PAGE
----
Judges at all levels of competition must judge recitations based on the official Poetry Out Loud evaluation criteria, for in-person and virtual contests. For more detailed information about these criteria, please refer to the Judge’s Guide.
For a classroom contest or a local contest with an area organization, the teacher or organizer may serve as the sole judge. Another teacher, administrator, or volunteer can fill the role of the accuracy judge. At the school finals, three judges plus an accuracy judge should be sufficient—a group of teachers may serve as judges, or you may invite some community members to judge the contest. Appropriate judges might be local poets, actors, professors, arts reporters, politicians, or members of the school board. Judges should have some knowledge of poetry, although they need not be experts. Be sensitive to conflicts of interest—actual or perceived—with your judging panel. Make sure to choose judges who will conscientiously prepare for their roles in advance.
For in-person contests, print the evaluation sheets before the school contest, and fill in the names of the participants and the titles of the poems. For virtual contests, fill in the evaluation sheet PDFs with the names of participants and titles of the poems. Have these in the order of recitation before the competition, with one set for each judge.
Prepare the judges in advance:
- Send them the students’ poems ahead of time so they are familiar with them. No judge other than the accuracy judge should be following along with the text during recitations.
- Send them a copy of the Judge’s Guide, and invite them to view the Webinar for Judges. Ask judges to familiarize themselves with the evaluation criteria and scoring rubric. Invite judges to ask questions and schedule an orientation or conference call prior to the contest so all judges have consistent scoring advice.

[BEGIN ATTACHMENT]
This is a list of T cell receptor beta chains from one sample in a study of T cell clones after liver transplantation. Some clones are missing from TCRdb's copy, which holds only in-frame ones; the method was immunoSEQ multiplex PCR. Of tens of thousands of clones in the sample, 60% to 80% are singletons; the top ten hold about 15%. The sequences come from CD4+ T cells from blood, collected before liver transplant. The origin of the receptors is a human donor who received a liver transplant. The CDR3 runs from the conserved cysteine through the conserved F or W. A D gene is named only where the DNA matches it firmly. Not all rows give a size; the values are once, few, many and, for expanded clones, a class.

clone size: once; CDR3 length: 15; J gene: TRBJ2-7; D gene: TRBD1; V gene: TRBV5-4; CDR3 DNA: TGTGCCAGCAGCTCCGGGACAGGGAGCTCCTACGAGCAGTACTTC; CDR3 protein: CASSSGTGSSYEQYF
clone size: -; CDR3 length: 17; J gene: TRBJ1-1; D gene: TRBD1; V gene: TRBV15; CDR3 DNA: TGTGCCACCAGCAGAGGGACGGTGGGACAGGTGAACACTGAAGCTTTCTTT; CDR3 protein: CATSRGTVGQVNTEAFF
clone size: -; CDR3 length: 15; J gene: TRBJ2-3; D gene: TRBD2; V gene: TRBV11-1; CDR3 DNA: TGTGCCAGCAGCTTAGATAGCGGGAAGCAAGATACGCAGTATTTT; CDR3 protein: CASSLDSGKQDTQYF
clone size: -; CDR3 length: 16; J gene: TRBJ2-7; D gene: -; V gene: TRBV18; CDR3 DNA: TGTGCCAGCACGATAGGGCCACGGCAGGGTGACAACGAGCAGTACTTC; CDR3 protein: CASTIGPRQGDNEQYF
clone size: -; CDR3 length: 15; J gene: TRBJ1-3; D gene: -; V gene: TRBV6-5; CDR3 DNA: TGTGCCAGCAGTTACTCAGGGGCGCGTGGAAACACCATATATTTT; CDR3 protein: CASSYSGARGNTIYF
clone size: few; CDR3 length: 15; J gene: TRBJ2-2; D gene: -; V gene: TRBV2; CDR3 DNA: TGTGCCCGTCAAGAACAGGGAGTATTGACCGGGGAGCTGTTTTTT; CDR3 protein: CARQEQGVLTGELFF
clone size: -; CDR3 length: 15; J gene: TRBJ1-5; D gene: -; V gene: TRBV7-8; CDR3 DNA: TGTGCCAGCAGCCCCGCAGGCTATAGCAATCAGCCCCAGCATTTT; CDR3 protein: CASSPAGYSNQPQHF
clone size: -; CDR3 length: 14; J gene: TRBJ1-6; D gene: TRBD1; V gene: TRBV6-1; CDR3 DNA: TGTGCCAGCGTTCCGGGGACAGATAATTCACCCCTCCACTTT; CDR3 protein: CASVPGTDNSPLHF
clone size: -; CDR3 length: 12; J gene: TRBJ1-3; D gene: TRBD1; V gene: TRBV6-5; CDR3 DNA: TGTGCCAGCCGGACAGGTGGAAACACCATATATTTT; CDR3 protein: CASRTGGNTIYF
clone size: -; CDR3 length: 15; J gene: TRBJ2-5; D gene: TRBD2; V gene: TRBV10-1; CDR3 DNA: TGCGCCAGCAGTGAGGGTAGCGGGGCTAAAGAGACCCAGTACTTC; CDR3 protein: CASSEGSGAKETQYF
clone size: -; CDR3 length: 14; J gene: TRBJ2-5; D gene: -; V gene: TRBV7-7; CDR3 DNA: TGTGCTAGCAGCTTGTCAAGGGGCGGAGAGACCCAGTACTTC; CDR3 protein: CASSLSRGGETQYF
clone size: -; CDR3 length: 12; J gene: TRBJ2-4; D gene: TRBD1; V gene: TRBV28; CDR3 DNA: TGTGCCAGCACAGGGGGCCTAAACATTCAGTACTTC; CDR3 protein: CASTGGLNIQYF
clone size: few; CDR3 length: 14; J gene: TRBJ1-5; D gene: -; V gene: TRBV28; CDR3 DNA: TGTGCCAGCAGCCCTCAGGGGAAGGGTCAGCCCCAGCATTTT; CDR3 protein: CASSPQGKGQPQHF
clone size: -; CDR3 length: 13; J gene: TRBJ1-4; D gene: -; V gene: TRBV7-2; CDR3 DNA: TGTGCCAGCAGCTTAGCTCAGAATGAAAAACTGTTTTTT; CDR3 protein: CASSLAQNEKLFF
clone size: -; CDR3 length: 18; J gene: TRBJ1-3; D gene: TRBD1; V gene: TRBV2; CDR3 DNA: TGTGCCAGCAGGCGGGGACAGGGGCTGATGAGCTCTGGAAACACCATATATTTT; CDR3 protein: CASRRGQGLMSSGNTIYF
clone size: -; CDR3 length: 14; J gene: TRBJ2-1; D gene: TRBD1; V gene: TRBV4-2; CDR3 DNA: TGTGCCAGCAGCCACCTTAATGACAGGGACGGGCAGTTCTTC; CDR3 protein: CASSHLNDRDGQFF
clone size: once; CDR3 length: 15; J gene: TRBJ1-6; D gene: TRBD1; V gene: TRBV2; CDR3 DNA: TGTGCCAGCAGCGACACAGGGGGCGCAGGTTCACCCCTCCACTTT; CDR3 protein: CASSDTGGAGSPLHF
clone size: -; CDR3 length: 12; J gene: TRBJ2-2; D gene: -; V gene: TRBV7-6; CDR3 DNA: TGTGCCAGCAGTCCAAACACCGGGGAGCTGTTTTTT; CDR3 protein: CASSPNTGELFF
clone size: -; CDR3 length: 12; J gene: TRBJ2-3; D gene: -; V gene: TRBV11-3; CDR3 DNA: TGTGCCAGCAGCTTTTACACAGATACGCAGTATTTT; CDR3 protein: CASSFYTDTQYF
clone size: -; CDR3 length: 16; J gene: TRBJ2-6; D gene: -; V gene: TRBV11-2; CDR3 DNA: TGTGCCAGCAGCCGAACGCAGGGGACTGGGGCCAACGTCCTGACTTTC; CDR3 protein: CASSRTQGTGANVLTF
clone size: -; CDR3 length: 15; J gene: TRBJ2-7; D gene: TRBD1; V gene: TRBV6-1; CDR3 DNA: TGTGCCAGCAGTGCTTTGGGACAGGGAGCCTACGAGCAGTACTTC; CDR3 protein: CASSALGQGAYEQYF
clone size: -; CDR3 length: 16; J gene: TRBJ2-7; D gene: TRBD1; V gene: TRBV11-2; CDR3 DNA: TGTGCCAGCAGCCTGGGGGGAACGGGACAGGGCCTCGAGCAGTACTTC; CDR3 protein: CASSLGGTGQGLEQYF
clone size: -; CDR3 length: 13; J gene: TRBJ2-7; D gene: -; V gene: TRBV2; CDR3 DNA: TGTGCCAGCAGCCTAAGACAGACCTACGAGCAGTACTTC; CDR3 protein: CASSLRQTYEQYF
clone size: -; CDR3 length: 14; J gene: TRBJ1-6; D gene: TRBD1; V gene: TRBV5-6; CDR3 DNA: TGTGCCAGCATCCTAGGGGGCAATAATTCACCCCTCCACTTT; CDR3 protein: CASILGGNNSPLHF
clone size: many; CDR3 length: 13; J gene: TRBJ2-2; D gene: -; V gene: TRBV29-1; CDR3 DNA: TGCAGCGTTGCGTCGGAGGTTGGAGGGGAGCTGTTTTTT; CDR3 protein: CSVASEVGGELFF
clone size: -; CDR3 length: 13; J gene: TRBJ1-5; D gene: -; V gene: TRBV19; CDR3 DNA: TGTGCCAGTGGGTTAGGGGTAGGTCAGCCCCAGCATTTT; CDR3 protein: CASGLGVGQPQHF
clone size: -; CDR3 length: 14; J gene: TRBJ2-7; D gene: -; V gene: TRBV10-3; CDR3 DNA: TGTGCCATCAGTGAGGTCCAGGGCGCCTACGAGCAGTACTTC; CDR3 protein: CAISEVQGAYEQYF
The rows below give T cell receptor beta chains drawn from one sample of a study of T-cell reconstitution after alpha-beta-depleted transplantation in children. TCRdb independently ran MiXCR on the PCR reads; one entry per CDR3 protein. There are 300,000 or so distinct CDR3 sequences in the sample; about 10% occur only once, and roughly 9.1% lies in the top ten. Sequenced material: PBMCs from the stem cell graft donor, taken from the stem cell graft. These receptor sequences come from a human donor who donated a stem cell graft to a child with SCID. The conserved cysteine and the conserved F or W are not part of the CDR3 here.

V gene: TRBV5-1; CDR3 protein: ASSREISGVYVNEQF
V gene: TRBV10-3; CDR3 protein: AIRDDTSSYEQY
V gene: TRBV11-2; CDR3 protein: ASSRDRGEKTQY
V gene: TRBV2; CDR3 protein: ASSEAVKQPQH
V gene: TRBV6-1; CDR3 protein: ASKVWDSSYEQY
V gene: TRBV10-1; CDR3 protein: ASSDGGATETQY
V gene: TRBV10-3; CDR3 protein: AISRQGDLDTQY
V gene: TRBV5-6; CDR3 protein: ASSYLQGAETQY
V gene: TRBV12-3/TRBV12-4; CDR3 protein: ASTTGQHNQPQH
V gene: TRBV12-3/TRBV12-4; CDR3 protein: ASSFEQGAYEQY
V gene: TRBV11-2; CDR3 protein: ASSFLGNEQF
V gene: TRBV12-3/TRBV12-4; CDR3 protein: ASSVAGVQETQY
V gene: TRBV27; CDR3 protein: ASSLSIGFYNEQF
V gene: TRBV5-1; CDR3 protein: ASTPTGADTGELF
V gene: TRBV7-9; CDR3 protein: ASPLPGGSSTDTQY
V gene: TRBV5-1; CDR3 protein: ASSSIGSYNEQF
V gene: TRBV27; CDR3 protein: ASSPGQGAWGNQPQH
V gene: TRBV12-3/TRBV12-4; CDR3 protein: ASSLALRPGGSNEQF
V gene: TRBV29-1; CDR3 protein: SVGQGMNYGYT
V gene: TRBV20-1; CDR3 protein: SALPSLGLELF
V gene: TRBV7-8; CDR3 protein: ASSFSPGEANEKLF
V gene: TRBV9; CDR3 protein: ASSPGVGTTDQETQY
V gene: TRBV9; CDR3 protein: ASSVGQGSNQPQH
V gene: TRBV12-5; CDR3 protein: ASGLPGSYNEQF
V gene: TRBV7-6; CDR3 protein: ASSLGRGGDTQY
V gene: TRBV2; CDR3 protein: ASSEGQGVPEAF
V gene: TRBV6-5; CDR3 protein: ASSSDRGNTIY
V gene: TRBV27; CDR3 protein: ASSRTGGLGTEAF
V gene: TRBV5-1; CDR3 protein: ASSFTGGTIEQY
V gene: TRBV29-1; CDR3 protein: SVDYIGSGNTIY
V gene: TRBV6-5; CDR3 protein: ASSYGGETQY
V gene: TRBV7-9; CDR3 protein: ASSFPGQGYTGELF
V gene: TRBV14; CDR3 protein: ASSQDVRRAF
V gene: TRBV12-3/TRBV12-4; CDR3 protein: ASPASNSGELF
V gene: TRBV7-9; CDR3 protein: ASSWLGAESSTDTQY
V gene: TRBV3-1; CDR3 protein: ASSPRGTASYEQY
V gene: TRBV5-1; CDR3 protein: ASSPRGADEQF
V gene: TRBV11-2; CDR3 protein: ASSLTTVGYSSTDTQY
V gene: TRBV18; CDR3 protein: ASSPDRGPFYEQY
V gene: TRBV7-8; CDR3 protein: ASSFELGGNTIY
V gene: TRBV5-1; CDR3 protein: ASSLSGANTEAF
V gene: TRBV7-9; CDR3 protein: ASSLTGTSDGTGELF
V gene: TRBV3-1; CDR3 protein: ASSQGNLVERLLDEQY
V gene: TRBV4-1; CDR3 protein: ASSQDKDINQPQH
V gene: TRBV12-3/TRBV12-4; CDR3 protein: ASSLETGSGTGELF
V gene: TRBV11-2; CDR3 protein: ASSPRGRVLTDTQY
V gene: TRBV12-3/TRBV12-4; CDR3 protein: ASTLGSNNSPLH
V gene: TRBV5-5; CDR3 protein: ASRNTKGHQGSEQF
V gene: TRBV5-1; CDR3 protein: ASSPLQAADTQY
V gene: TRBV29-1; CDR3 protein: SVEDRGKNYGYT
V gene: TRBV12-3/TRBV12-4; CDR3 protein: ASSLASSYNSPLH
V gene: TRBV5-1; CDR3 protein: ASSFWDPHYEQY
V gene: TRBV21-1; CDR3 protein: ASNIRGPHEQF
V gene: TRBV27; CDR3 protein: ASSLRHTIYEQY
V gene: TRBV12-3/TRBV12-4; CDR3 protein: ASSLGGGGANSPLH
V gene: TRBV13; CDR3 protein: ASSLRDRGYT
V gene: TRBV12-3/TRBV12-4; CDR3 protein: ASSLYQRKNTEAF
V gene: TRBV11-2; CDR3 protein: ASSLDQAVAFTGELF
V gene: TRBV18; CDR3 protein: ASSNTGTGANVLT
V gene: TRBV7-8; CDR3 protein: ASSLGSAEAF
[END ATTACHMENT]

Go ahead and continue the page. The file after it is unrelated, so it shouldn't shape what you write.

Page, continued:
- Remind judges to score each category independently and to watch the student, and not the score sheet, while judging.
- Encourage them to view the video examples of student recitations on the Poetry Out Loud website and the Poetry Out Loud YouTube channel; they should practice scoring these before the competition. This will give judges a sense of the structure and pacing of a competition.
During the competition:
- For in-person contests, separate the judges a bit from the rest of the audience so they are not distracted. Judges should not have any interaction with the contestants or the audience until after the competition has ended.
- Judges must not convene to discuss their scores—they should rate recitations independently and then immediately turn in their evaluation sheets. This practice not only keeps the contest moving, but also ensures that judges are scoring independently, based on merit only. Warn judges that they will not be able to revisit scores after they turn them in.
- After each recitation, the score tabulator or an assistant will collect the completed contest evaluation sheets. The accuracy judge’s score will be added to each evaluation sheet as scores are tabulated. Scoring is cumulative; the scores from each round should be totaled to determine the winner.
Assign a separate person to serve as an accuracy judge. The accuracy judge will mark missed or incorrect words during the recitation. For in-person contests, print out the accuracy score sheets before the contest, and fill in the names of the participants and the titles of the poems they will recite. For virtual contests, fill out the names of participants and titles of the poems in the PDFs. Have these in the order of recitation before the competition, and give one set to the accuracy judge. The accuracy judge will also need a notebook or PDF with a large-font copy of each poem, in the order of recitation, so they may follow along with recitations and assign accuracy scores. The accuracy score is added to the contest evaluation sheet of each judge.